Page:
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Briefcase: Domestic Violence And Tenant Law

Guest: Professor Janet Heppard



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Individuals in abusive relationships are afforded certain protections while renting a residence. Janet Heppard, with the University of Houston Law Center, is a family law expert and explains the options.

"Victims of domestic violence may stay in an abusive relationship rather than break their lease," Professor Heppard said. "However, Texas law allows a tenant to vacate a rental residence and avoid liability for payment of future rent, if the tenant is a victim of domestic violence. The tenant may terminate the lease early, by providing the landlord with a protective order, or a copy of documentation of family violence from an advocate who has assisted the victim."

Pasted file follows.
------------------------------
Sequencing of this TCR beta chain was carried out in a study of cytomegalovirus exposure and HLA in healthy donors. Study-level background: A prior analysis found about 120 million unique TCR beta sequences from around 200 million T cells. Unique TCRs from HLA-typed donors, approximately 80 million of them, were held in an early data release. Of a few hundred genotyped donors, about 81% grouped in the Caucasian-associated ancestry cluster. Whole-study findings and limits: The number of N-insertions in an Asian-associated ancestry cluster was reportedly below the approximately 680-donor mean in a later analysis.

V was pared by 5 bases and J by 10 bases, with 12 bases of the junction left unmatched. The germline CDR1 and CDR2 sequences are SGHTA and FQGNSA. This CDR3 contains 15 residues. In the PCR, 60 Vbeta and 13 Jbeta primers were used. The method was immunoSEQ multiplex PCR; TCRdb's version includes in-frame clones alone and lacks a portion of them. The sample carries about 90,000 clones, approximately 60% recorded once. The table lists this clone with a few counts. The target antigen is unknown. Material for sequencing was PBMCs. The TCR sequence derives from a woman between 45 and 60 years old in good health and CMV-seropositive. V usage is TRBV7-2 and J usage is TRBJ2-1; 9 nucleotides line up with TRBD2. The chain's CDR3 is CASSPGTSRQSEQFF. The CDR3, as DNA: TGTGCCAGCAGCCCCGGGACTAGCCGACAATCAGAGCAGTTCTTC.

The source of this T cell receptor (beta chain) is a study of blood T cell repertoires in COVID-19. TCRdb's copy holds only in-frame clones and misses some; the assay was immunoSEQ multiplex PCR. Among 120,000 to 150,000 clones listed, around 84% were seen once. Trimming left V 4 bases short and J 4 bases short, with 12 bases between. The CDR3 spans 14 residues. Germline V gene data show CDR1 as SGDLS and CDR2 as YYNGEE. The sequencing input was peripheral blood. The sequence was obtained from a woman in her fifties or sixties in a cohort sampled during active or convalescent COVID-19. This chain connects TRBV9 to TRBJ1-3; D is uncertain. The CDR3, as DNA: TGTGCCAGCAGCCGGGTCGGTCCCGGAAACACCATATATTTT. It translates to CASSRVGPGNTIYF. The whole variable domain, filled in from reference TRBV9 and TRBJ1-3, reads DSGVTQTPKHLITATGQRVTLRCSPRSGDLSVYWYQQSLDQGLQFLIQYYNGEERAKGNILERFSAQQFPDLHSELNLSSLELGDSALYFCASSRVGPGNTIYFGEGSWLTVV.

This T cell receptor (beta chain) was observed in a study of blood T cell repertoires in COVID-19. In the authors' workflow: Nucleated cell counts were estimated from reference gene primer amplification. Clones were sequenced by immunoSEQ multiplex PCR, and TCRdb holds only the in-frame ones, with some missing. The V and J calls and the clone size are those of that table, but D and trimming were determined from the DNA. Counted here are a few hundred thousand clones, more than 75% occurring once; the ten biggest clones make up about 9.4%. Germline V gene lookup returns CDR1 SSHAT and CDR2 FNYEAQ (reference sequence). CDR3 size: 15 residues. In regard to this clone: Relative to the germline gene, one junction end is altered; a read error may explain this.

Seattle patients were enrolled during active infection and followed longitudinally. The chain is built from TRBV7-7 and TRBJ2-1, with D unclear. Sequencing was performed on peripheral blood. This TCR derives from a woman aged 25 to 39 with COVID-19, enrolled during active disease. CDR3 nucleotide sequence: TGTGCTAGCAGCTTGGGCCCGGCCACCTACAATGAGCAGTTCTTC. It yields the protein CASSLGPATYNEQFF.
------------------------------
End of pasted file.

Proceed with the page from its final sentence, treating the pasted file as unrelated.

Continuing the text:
Heppard said the law will penalize landlords who refuse to allow the victim out of the lease. "The right to vacate cannot be waived by the tenant," she said. "Landlords who don't abide by the statute may be liable for actual damages, a civil penalty equal to one month's rent, plus $500 and attorney's fees."

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